How far is Landon Dickerson from last year when he starts practicing after missing all of training camp?”
Jeff Stotland accepted the request.
And for a second he just sat there staring into space. shut up Motionless.
Then he shouts out the answer.
“Light years! Not even close! Not even the same player!”
Then he paused again and pretended to be the eagle-eyed writer who asked the question (me).
“Why coach? What do you mean?”
There’s no one like Stowland, who could be the first Eagles coach in history to ask himself a question during a press conference.
Not only is he a character with his dry sense of humor, richly detailed stories and distinctive “dis and dat” Staten Island accent, he is also one of the greatest offensive line coaches in history.
He coached Jason Kelce, Brandon Brooks, Lane Johnson and Evan Mathis to 13 Pro Bowls – none of whom had made a Pro Bowl before coaching at Stout – and his latest project is Dickerson, whose first opening day start is Sunday. The Eagles take on the Lions in Detroit.
Dickerson has become such a player for the Eagles at left guard that at this time last year, it’s easy to forget he wasn’t even a full practice squad.
Suffering a torn ACL in Alabama’s 2020 SEC Championship Game win over Atlanta Florida, he missed all of training camp and didn’t participate in a full practice until Sept. 15.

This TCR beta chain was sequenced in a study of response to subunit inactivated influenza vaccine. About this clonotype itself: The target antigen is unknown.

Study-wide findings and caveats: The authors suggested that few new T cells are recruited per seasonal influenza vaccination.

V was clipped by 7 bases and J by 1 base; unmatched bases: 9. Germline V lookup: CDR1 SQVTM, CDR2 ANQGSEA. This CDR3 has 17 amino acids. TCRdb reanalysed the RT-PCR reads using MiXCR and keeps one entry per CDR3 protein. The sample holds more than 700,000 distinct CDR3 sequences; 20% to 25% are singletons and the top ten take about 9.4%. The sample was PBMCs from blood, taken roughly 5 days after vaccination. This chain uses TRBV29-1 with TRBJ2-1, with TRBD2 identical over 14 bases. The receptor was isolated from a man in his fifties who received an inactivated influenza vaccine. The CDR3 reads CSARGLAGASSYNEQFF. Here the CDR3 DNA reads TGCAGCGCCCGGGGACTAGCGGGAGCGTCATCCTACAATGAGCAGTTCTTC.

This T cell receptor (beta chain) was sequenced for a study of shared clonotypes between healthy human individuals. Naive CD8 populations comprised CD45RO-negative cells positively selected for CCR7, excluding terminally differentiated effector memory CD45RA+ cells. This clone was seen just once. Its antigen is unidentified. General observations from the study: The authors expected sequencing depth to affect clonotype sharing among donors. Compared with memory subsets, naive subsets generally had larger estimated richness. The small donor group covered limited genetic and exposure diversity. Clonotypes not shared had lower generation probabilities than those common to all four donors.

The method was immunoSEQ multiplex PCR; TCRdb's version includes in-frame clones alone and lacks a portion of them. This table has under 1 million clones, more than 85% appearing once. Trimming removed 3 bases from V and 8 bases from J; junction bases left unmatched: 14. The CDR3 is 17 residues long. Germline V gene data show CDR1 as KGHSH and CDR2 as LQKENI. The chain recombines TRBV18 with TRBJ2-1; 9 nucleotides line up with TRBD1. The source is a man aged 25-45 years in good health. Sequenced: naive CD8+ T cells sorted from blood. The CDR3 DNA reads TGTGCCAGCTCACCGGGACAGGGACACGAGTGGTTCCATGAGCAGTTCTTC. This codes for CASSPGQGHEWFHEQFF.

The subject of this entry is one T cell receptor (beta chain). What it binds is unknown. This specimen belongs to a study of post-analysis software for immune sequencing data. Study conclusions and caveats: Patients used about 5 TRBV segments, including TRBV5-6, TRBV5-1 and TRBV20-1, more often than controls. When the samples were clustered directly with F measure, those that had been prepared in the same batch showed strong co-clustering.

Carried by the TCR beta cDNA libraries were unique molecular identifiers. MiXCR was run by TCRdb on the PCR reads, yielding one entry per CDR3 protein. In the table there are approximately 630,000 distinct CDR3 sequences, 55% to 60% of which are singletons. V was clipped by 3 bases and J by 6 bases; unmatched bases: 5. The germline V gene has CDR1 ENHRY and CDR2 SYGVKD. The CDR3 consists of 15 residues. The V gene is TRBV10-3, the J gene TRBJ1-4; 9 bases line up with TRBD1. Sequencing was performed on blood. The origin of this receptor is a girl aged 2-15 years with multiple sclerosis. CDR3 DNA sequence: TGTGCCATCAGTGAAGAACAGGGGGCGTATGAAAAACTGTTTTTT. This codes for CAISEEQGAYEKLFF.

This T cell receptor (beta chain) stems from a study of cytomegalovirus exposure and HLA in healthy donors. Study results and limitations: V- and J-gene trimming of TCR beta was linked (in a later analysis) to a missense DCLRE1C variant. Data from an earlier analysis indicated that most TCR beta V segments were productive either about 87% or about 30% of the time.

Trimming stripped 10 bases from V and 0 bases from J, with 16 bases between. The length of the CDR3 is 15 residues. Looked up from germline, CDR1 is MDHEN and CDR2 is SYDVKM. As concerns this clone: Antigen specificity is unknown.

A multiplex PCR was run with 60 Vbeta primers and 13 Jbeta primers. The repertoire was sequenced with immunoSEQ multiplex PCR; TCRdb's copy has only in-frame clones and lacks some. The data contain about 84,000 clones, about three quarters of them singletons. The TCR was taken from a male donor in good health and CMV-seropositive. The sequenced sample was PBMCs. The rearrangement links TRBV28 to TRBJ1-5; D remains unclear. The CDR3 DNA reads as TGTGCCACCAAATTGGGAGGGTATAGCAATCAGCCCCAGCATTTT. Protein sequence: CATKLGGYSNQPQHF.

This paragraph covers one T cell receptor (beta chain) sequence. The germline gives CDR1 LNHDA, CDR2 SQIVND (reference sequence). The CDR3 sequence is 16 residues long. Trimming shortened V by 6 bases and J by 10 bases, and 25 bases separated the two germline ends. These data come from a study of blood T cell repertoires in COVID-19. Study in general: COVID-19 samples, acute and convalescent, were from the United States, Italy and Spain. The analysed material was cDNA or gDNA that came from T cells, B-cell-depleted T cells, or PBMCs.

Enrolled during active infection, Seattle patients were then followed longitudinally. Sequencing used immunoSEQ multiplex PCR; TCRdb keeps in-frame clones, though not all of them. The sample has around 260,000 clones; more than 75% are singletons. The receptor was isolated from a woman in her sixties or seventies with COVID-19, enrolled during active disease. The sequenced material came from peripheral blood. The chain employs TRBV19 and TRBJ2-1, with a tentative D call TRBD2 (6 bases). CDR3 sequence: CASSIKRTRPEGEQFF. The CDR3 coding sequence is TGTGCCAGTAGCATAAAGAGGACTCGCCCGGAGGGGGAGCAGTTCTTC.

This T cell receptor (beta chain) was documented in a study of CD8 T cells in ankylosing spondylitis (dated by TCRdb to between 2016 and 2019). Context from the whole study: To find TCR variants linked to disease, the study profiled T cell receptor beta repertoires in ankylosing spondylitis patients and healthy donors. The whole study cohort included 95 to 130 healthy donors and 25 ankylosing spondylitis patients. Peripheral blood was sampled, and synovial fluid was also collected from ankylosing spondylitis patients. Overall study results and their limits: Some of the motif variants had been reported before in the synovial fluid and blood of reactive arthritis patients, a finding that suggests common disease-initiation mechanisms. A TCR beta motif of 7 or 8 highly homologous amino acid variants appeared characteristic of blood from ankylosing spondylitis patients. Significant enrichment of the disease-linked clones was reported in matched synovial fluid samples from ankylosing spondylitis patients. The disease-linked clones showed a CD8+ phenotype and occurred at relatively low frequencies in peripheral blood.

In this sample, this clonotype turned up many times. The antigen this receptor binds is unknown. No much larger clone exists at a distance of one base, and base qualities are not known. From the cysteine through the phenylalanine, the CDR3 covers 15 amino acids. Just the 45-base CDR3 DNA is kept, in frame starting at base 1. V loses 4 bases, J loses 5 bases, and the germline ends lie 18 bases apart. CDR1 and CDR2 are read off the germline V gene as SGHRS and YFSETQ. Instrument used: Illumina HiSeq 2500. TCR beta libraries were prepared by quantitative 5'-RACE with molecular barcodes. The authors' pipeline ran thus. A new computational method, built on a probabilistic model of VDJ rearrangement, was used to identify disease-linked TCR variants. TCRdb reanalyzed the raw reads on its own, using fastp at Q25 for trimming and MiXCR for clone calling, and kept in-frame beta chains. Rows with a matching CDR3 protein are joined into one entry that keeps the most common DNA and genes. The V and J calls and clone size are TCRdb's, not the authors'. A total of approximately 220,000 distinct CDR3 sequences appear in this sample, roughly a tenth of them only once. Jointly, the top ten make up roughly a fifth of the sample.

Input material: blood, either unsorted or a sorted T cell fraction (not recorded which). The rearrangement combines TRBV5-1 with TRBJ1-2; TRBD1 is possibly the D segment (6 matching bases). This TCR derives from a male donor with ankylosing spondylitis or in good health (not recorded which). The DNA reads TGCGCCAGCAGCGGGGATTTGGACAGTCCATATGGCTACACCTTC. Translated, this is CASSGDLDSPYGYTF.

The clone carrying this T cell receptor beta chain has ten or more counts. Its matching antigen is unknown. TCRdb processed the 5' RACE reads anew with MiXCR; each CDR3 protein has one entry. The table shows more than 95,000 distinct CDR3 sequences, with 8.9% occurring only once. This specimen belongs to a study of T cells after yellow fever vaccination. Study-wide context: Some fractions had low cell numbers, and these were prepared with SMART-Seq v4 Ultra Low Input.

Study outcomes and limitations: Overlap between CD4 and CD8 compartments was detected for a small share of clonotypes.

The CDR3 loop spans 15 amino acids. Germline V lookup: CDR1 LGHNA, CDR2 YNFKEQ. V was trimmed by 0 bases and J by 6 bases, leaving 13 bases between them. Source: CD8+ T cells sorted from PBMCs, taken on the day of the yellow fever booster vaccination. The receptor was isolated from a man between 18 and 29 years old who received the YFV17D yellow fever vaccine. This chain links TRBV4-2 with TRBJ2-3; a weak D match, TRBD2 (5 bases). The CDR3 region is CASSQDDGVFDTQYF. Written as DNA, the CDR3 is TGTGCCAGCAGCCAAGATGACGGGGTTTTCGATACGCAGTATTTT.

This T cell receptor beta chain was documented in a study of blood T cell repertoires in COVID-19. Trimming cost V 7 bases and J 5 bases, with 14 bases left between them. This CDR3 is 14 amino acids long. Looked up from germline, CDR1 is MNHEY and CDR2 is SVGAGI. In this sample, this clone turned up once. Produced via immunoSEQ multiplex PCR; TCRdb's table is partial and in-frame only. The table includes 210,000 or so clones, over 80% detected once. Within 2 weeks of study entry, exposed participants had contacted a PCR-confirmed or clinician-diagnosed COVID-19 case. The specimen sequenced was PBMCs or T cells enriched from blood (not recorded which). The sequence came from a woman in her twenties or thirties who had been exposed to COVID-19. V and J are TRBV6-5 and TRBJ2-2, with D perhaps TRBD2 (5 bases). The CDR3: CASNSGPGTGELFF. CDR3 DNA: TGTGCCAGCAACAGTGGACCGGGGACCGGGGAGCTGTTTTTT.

He was inactive for the opener, but he dressed in Week 2 against the 49ers and took over at right guard when Brandon Brooks’ season (and career) ended with a pec injury. He made his first start a week later against the Cowboys at right guard, but when left guard Isaac Seumalo suffered a season-ending foot injury, it opened the door for Dickerson to move to left guard.
Where it stays.
With a healthy Seumalo now at right guard, Dickerson has found a permanent home at left guard, and Stotland has some pretty high praise for the 23-year-old.
“I saw someone playing with a low hip, I saw him struggle a little bit to change direction from the injury (last year), (but) he’s not there yet,” he said. “I just saw a guy — you watch the Miami (practice collegiate) stuff, if you’re in practice — you can see how quickly he’s throwing his curveballs and how he’s turning his feet.
“For me, this is a different type of player. I’ll say – you didn’t ask me this, but if you asked me who the most improved player is, I’d say it’s him.
Stoutland’s praise for Dickerson is a good thing because Dickerson is hard on himself.
No matter how hard you try, you will never hear him admit that he played well.
“To say I’ve gotten somewhere is meaningless,” he said last year. “There is no point in being complacent. Because they will be satisfied. And they get complacent, they stop playing in the NFL. Always raise the bar.
He admits he has a long way to go and focuses only on his mistakes and shortcomings. Which ones are very difficult to find.
“All the great players I’ve coached feel that way,” Stoutland said. “I could give you an example of every guy I’m coaching right now (who has the same feeling). Something happened yesterday. The man was angry.
“But they are good players. They want it to be perfect, they want it to be great. When you know the answer to that, it’s okay to half-assed something or make a mental mistake.